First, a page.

FIRST DOWN TO TOUCHDOWN

Not much went right for Hunt in the first half Friday night. Despite running the majority of plays, Hunt had three of its four turnovers in the opening half. The opening drive resulted in a sack-fumble that resulted in a 4-yard TD return from Knights’ lineman Shakel Whitaker, and only an illegal block in the back on an interception return wiped out what would have been an 81-yard runback for Northern Nash’s Michael Taylor.

Another late lost fumble on a kickoff return put Hunt in a 21-6 halftime hole.

Then, there was the 87-yard kickoff return from Kameron Johnson to open the third quarter. At that point, the Warriors were down 28-6 and all but done. But in the midst of a terrible half, Byrum and the offensive staff saw the seeds being sown for long gains in the second half against what Northern Nash was giving them.

“Even in the first quarter, it wasn’t Tiquez doing it, it was a different kid (senior Sebastian Arias) doing it. But I could see that play, or a particular play, was going to be good for us if we could continue to run it. And I knew if it was (Taylor) running it, it would go from being possibly a first down to a touchdown.”

Northern Nash, under the direction of former Hunt defensive coordinator Andrew Farriss, committed itself to supplying constant pressure up the middle through the A-gaps. That approach yielded reasonable success against the Warriors’ inconsistent passing game. But in the second half with the game on the line, the Warriors got it blocked. That enabled Taylor to gain the edge and run without much resistance in the open field. On the game-tying TD, Taylor beat the angle of the safety to get in the end zone before Moreno’s extra point won it. A 69-yard run that bounced to the outside brought Hunt to within 35-29 a possession prior.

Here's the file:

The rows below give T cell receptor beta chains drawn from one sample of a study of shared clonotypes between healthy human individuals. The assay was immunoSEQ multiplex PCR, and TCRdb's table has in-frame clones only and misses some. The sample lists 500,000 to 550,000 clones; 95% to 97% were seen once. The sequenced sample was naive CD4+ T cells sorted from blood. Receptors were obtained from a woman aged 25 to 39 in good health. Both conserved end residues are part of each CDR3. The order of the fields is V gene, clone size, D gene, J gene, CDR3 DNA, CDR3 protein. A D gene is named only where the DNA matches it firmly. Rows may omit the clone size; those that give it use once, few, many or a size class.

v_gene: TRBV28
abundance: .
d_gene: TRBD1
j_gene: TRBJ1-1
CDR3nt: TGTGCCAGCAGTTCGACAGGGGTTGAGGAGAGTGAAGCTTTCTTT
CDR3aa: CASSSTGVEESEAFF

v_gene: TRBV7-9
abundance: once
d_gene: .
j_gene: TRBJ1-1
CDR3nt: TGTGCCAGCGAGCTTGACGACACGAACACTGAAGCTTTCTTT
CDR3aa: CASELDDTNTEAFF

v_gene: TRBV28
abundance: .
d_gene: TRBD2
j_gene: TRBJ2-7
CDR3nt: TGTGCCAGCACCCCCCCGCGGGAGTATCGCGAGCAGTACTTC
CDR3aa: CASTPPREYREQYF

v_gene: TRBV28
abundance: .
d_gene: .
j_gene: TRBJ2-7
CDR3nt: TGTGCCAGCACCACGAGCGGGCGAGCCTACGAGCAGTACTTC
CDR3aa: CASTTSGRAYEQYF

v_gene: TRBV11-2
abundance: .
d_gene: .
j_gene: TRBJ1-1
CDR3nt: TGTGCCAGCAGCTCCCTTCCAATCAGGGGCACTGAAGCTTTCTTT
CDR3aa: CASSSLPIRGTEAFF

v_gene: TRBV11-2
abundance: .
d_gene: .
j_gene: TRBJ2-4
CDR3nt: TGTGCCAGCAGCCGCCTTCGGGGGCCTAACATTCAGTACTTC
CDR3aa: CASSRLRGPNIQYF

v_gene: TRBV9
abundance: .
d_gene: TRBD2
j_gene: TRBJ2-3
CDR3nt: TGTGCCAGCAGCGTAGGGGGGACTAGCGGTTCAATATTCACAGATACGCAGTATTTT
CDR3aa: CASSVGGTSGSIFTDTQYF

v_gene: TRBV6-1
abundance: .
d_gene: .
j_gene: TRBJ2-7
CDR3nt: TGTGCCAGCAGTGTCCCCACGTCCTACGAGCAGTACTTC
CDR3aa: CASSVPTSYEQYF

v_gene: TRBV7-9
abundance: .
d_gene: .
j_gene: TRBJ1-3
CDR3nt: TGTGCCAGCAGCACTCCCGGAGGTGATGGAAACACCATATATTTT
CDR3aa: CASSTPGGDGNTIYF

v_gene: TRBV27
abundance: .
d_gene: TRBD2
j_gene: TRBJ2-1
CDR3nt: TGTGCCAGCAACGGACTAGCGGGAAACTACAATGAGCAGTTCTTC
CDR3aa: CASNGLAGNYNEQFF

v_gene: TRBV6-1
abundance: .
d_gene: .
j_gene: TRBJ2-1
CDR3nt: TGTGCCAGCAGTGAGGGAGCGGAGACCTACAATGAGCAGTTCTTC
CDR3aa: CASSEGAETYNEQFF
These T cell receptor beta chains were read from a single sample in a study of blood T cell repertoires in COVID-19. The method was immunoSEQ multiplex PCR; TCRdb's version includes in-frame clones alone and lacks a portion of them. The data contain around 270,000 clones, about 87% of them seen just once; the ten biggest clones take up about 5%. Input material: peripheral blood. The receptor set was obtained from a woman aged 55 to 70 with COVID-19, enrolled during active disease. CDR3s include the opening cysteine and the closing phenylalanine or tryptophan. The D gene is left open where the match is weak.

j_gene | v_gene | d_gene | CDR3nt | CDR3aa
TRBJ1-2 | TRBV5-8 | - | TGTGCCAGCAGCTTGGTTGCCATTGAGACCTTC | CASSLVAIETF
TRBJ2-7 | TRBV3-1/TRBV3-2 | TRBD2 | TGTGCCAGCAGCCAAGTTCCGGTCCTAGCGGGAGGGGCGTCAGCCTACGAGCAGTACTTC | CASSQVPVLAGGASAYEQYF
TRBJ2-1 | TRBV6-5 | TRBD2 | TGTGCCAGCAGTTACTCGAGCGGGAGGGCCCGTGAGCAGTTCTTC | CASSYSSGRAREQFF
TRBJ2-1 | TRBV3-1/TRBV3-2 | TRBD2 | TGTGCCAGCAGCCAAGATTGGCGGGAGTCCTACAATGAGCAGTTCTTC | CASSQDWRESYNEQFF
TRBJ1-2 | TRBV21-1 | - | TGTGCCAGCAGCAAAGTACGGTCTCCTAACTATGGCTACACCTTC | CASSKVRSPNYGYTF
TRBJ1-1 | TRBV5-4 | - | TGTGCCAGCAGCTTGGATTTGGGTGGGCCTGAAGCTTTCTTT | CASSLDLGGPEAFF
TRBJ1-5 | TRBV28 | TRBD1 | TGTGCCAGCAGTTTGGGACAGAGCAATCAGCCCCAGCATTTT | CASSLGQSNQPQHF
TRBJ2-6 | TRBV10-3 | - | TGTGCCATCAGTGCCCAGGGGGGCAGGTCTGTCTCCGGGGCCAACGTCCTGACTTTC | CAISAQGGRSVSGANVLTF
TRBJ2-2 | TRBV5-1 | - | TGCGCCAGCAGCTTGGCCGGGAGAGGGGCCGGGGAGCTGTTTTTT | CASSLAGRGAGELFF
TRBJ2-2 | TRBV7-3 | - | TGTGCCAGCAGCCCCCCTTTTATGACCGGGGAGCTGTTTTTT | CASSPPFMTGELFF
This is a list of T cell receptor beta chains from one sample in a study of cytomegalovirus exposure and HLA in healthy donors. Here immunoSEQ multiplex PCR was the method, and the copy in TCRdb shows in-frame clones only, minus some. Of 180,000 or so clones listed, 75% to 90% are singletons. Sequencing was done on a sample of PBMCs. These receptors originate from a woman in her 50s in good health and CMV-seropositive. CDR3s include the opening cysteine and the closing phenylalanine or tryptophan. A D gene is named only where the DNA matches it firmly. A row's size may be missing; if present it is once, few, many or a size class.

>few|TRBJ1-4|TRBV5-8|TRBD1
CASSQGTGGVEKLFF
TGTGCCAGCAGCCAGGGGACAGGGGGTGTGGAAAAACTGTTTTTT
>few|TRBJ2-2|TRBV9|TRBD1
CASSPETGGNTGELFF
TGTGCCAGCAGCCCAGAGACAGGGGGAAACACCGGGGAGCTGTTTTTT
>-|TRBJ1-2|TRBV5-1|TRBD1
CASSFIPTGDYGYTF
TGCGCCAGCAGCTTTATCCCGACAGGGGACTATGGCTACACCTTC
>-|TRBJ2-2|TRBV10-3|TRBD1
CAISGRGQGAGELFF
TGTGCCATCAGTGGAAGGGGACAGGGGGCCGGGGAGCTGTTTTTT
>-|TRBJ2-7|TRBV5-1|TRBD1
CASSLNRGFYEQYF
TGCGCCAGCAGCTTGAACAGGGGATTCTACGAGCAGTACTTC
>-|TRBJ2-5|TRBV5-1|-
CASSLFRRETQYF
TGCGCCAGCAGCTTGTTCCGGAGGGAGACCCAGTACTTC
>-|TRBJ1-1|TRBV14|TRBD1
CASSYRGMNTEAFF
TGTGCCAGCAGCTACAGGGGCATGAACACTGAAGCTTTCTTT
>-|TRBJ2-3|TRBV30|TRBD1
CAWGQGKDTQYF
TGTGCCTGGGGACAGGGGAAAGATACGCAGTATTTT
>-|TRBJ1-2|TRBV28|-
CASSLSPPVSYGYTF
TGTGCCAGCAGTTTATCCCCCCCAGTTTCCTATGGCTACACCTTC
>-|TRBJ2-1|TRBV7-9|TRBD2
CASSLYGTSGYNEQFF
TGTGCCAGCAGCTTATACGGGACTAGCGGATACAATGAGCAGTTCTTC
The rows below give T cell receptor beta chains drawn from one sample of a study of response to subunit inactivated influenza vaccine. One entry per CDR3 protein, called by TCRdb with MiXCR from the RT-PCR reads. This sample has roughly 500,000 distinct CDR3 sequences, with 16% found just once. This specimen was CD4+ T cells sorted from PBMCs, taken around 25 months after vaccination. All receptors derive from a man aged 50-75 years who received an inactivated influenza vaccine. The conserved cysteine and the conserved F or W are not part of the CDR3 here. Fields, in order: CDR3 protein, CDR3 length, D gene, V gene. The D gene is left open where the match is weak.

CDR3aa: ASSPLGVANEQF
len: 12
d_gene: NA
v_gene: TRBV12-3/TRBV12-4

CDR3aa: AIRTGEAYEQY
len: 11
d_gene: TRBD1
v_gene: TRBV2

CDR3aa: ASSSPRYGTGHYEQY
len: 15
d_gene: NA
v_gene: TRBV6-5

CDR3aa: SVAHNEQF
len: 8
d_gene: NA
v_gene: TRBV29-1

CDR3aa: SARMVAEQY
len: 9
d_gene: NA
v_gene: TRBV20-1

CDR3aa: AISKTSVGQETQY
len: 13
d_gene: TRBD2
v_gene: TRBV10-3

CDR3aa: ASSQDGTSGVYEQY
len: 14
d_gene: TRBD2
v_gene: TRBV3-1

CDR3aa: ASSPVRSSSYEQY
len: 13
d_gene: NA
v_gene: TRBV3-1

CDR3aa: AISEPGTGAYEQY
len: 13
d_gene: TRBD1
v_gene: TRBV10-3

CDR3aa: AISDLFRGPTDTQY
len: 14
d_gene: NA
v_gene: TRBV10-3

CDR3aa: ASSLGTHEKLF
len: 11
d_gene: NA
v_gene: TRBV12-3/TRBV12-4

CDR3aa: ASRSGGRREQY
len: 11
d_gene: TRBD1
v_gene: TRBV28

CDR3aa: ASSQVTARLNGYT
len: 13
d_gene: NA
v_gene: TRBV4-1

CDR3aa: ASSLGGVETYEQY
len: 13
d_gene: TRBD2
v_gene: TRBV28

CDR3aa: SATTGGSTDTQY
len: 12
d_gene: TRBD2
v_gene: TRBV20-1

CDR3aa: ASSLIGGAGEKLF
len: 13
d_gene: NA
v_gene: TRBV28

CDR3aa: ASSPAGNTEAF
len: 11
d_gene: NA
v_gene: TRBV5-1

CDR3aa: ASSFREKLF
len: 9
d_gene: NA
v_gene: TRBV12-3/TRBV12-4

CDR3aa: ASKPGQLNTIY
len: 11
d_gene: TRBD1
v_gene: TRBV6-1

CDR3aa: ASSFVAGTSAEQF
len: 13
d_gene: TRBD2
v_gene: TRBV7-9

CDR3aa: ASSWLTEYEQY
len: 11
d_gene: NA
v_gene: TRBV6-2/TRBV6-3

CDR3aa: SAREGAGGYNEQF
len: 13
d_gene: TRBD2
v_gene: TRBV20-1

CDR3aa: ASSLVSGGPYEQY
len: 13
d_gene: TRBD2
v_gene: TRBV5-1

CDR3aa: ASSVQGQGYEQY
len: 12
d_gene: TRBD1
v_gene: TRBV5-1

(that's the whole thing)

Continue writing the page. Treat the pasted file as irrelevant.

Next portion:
“We had people on the outside, we just didn’t get off our blocks or took the wrong leverage,” Farriss said. “I’d have to see the film to see exactly what, but I felt like we were just on the wrong leverage on those guys. That happens if you get out of position, and they made us pay.”

REWARD REALIZED

The Warriors picked up a win before hosting Rocky Mount and traveling to Southern Nash in the next two weeks, a formidable challenge for any team trying to climb the Big East ladder. Byrum didn’t deny the challenges that would have existed had Hunt not picked itself up off the mat from 28-6 early in the third quarter.

“If we had gone on feeling like we did last week, it would certainly make next week a struggle,” Byrum said. “Having the guys see firsthand again that if you don’t quit and keep doing what you’re asked to do and work and work and work, you can make good things happen — even if it’s not always a win. That encourages them to keep trying. And sometimes when you’re practicing, practice ain’t fun. It may not be fun to keep trying. Something’s got to make you want to keep trying.”

DYN-O-MITE DUPREE

Greene Central’s A.J. Dupree has been touted as a candidate for both the offensive AND defensive player of the year honors in the 2-A Eastern Carolina Conference this season.

The 6-foot-2, 195-pound added to his consideration, at least on the offensive side, this past week when he was thrust into the quarterback spot when starter B.J. Corbitt was sidelined with concussion-like symptoms in the first half of Tuesday’s non conference game at FarmVille Central.

Dupree slid under center and helped the Rams pull out a 20-16 victory. Then, in Friday’s ECC game at North Lenoir, Dupree played the whole game at QB. He completed 6-of-9 passes for 100 yards and rushed 17 times for 109 yards and a TD.

“Yeah, our backup quarterback (Cole Dawson) is a our JV kid and he’s been sick and hurt, too, so he’s our emergency guy,” Rams head coach Allen Wooten said. “He knows all of our plays.

“With his baseball background, he’s got a good arm and he showed it Friday night.”

Dupree has been a big part of Greene Central’s success as the Rams are off to a 5-2 start, including wins in both ECC outings so far. In fact, in one of the losses — a 35-32 loss at Eastern Wayne on Sept. 7 — Dupree exited the game with an injury in the first half.

His value as a player and a leader is unquestioned, Wooten said, and Dupree has that rare quality of being able to make his own plays.

“He can be his own blocker sometimes and just make a play, even when there’s not really a play there,” Wooten said.

Comments